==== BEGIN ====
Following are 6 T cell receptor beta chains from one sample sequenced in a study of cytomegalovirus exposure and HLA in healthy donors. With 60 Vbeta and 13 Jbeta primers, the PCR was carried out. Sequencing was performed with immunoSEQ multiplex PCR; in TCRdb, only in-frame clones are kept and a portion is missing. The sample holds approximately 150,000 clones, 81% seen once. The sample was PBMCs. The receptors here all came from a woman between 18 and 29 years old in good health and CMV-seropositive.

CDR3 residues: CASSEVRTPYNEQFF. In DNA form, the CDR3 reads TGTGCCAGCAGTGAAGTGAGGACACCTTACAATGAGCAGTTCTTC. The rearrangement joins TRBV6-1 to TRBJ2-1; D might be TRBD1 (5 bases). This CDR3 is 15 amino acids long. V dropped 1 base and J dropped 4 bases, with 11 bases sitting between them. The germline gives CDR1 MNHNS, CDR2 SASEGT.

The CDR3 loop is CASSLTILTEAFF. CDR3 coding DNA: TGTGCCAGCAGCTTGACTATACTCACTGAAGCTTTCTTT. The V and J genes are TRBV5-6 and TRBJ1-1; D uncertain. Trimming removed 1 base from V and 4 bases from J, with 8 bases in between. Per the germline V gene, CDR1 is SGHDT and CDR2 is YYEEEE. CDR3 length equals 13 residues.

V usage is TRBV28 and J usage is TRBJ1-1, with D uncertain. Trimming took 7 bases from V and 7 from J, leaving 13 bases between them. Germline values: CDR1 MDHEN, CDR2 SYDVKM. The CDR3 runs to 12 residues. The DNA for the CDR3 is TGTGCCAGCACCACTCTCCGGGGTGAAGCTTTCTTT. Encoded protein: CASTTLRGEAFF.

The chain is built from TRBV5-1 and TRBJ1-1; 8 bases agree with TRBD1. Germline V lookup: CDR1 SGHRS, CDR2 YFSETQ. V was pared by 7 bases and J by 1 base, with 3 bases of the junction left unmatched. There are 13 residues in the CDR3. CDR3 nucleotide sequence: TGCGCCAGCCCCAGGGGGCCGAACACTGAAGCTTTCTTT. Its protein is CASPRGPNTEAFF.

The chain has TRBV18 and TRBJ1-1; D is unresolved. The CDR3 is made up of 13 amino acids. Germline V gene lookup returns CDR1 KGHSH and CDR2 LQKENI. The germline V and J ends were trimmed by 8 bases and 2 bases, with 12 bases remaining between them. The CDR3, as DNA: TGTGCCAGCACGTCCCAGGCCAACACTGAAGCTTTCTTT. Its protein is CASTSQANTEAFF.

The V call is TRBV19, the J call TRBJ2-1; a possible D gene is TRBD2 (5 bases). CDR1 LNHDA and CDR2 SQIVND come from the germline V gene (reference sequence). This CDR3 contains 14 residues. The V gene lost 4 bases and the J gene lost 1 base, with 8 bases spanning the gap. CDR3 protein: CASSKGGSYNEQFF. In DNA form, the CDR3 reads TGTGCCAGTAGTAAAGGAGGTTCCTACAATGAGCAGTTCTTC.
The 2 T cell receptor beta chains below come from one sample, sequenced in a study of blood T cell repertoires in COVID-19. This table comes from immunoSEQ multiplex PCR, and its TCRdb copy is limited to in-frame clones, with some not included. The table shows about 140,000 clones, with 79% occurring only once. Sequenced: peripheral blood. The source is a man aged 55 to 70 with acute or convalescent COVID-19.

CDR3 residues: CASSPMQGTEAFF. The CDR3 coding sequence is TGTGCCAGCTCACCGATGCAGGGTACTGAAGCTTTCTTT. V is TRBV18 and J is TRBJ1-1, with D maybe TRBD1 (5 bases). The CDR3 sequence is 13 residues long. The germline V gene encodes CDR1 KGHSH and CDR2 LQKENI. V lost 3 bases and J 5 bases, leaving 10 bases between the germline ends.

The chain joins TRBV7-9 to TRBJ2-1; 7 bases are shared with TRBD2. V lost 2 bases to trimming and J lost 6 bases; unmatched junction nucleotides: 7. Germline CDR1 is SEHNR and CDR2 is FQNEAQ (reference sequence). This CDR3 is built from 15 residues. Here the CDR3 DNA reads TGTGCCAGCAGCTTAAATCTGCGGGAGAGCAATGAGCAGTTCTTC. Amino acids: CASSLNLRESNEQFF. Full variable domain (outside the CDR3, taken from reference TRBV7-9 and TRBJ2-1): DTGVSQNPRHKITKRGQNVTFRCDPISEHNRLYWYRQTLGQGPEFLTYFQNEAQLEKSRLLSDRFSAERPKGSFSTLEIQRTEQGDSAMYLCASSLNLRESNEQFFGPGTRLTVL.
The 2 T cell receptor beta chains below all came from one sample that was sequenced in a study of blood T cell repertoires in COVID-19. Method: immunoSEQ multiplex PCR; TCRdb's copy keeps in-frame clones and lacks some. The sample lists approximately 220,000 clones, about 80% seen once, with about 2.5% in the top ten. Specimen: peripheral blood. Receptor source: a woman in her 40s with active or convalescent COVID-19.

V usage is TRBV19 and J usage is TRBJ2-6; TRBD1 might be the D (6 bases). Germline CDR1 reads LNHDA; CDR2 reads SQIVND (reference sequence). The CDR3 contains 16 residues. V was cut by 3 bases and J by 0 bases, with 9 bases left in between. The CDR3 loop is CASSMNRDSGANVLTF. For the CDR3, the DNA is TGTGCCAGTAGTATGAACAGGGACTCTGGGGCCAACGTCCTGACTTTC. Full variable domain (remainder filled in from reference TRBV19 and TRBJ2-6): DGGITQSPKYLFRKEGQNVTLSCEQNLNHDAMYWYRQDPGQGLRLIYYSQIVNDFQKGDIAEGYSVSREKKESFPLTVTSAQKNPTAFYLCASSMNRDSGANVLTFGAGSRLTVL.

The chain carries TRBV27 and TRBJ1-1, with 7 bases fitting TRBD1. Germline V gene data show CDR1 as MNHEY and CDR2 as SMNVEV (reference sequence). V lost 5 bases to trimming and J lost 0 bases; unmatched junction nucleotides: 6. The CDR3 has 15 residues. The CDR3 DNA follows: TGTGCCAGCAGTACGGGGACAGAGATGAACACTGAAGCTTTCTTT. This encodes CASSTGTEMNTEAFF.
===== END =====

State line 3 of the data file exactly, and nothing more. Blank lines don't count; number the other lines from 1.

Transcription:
The CDR3 loop is CASSLTILTEAFF. CDR3 coding DNA: TGTGCCAGCAGCTTGACTATACTCACTGAAGCTTTCTTT. The V and J genes are TRBV5-6 and TRBJ1-1; D uncertain. Trimming removed 1 base from V and 4 bases from J, with 8 bases in between. Per the germline V gene, CDR1 is SGHDT and CDR2 is YYEEEE. CDR3 length equals 13 residues.